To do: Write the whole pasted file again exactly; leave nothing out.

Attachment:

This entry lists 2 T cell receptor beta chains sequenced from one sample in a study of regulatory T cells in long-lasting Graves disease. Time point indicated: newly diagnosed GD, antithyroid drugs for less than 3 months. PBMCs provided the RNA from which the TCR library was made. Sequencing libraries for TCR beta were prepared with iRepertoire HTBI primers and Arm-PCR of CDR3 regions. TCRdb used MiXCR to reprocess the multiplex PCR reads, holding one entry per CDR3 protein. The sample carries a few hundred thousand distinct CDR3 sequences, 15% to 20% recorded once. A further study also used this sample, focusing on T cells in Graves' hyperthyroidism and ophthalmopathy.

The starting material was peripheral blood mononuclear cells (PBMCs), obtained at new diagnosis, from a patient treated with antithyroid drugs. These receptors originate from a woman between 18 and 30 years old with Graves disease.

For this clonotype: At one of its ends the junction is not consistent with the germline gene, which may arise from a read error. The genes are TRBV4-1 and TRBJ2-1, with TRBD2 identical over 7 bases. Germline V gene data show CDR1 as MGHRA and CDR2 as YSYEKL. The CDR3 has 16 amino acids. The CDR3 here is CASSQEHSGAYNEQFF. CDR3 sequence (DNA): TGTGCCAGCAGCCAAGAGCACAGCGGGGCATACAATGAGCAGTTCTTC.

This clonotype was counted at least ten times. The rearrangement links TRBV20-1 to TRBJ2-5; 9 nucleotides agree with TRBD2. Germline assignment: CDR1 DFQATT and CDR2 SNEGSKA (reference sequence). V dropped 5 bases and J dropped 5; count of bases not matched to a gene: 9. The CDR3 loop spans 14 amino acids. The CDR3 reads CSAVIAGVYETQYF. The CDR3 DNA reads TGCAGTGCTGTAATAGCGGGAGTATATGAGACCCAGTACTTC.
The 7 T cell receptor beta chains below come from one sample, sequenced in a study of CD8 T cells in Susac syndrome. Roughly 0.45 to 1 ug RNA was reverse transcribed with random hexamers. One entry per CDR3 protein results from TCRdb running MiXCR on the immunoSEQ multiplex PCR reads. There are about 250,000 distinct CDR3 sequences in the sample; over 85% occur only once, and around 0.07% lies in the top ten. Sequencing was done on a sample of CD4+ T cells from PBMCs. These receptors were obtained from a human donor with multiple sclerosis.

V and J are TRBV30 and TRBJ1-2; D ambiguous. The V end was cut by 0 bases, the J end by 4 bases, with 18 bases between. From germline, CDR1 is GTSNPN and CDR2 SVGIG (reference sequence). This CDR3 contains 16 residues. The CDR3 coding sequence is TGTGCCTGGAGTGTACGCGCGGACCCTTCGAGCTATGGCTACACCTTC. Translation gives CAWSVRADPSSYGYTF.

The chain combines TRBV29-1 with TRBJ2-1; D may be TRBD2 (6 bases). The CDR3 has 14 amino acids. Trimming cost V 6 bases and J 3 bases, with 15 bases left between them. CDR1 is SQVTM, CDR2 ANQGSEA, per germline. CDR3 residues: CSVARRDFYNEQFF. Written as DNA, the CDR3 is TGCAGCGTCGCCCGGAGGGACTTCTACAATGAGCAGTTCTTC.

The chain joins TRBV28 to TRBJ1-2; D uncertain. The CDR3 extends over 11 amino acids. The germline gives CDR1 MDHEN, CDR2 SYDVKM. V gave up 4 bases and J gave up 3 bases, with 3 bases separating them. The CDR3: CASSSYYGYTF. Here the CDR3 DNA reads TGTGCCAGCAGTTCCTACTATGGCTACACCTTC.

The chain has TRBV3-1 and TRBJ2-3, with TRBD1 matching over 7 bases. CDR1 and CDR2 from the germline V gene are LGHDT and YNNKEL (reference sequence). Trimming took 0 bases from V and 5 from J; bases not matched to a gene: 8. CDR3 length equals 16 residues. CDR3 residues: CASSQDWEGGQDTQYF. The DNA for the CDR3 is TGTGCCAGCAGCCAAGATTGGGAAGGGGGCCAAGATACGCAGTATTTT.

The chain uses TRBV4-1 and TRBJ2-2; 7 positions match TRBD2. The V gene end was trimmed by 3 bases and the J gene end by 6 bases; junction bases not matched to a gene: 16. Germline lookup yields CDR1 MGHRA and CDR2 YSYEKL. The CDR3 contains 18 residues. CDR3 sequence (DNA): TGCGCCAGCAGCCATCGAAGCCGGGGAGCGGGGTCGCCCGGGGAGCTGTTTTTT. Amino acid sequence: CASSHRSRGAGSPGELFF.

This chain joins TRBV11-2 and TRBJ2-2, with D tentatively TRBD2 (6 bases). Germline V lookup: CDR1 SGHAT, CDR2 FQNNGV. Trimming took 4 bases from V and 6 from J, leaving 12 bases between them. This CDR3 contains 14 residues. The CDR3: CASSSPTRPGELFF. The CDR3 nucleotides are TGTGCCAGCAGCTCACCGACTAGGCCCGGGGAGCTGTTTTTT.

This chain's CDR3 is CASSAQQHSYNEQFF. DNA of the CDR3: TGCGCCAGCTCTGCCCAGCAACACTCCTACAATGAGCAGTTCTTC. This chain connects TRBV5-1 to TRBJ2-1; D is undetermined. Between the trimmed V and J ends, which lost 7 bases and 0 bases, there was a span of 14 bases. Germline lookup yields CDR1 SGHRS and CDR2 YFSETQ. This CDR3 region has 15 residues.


This entry lists 2 T cell receptor beta chains sequenced from one sample in a study of regulatory T cells in long-lasting Graves disease. Time point indicated: newly diagnosed GD, antithyroid drugs for less than 3 months. PBMCs provided the RNA from which the TCR library was made. Sequencing libraries for TCR beta were prepared with iRepertoire HTBI primers and Arm-PCR of CDR3 regions. TCRdb used MiXCR to reprocess the multiplex PCR reads, holding one entry per CDR3 protein. The sample carries a few hundred thousand distinct CDR3 sequences, 15% to 20% recorded once. A further study also used this sample, focusing on T cells in Graves' hyperthyroidism and ophthalmopathy.

The starting material was peripheral blood mononuclear cells (PBMCs), obtained at new diagnosis, from a patient treated with antithyroid drugs. These receptors originate from a woman between 18 and 30 years old with Graves disease.

For this clonotype: At one of its ends the junction is not consistent with the germline gene, which may arise from a read error. The genes are TRBV4-1 and TRBJ2-1, with TRBD2 identical over 7 bases. Germline V gene data show CDR1 as MGHRA and CDR2 as YSYEKL. The CDR3 has 16 amino acids. The CDR3 here is CASSQEHSGAYNEQFF. CDR3 sequence (DNA): TGTGCCAGCAGCCAAGAGCACAGCGGGGCATACAATGAGCAGTTCTTC.

This clonotype was counted at least ten times. The rearrangement links TRBV20-1 to TRBJ2-5; 9 nucleotides agree with TRBD2. Germline assignment: CDR1 DFQATT and CDR2 SNEGSKA (reference sequence). V dropped 5 bases and J dropped 5; count of bases not matched to a gene: 9. The CDR3 loop spans 14 amino acids. The CDR3 reads CSAVIAGVYETQYF. The CDR3 DNA reads TGCAGTGCTGTAATAGCGGGAGTATATGAGACCCAGTACTTC.
The 7 T cell receptor beta chains below come from one sample, sequenced in a study of CD8 T cells in Susac syndrome. Roughly 0.45 to 1 ug RNA was reverse transcribed with random hexamers. One entry per CDR3 protein results from TCRdb running MiXCR on the immunoSEQ multiplex PCR reads. There are about 250,000 distinct CDR3 sequences in the sample; over 85% occur only once, and around 0.07% lies in the top ten. Sequencing was done on a sample of CD4+ T cells from PBMCs. These receptors were obtained from a human donor with multiple sclerosis.

V and J are TRBV30 and TRBJ1-2; D ambiguous. The V end was cut by 0 bases, the J end by 4 bases, with 18 bases between. From germline, CDR1 is GTSNPN and CDR2 SVGIG (reference sequence). This CDR3 contains 16 residues. The CDR3 coding sequence is TGTGCCTGGAGTGTACGCGCGGACCCTTCGAGCTATGGCTACACCTTC. Translation gives CAWSVRADPSSYGYTF.

The chain combines TRBV29-1 with TRBJ2-1; D may be TRBD2 (6 bases). The CDR3 has 14 amino acids. Trimming cost V 6 bases and J 3 bases, with 15 bases left between them. CDR1 is SQVTM, CDR2 ANQGSEA, per germline. CDR3 residues: CSVARRDFYNEQFF. Written as DNA, the CDR3 is TGCAGCGTCGCCCGGAGGGACTTCTACAATGAGCAGTTCTTC.

The chain joins TRBV28 to TRBJ1-2; D uncertain. The CDR3 extends over 11 amino acids. The germline gives CDR1 MDHEN, CDR2 SYDVKM. V gave up 4 bases and J gave up 3 bases, with 3 bases separating them. The CDR3: CASSSYYGYTF. Here the CDR3 DNA reads TGTGCCAGCAGTTCCTACTATGGCTACACCTTC.

The chain has TRBV3-1 and TRBJ2-3, with TRBD1 matching over 7 bases. CDR1 and CDR2 from the germline V gene are LGHDT and YNNKEL (reference sequence). Trimming took 0 bases from V and 5 from J; bases not matched to a gene: 8. CDR3 length equals 16 residues. CDR3 residues: CASSQDWEGGQDTQYF. The DNA for the CDR3 is TGTGCCAGCAGCCAAGATTGGGAAGGGGGCCAAGATACGCAGTATTTT.

The chain uses TRBV4-1 and TRBJ2-2; 7 positions match TRBD2. The V gene end was trimmed by 3 bases and the J gene end by 6 bases; junction bases not matched to a gene: 16. Germline lookup yields CDR1 MGHRA and CDR2 YSYEKL. The CDR3 contains 18 residues. CDR3 sequence (DNA): TGCGCCAGCAGCCATCGAAGCCGGGGAGCGGGGTCGCCCGGGGAGCTGTTTTTT. Amino acid sequence: CASSHRSRGAGSPGELFF.

This chain joins TRBV11-2 and TRBJ2-2, with D tentatively TRBD2 (6 bases). Germline V lookup: CDR1 SGHAT, CDR2 FQNNGV. Trimming took 4 bases from V and 6 from J, leaving 12 bases between them. This CDR3 contains 14 residues. The CDR3: CASSSPTRPGELFF. The CDR3 nucleotides are TGTGCCAGCAGCTCACCGACTAGGCCCGGGGAGCTGTTTTTT.

This chain's CDR3 is CASSAQQHSYNEQFF. DNA of the CDR3: TGCGCCAGCTCTGCCCAGCAACACTCCTACAATGAGCAGTTCTTC. This chain connects TRBV5-1 to TRBJ2-1; D is undetermined. Between the trimmed V and J ends, which lost 7 bases and 0 bases, there was a span of 14 bases. Germline lookup yields CDR1 SGHRS and CDR2 YFSETQ. This CDR3 region has 15 residues.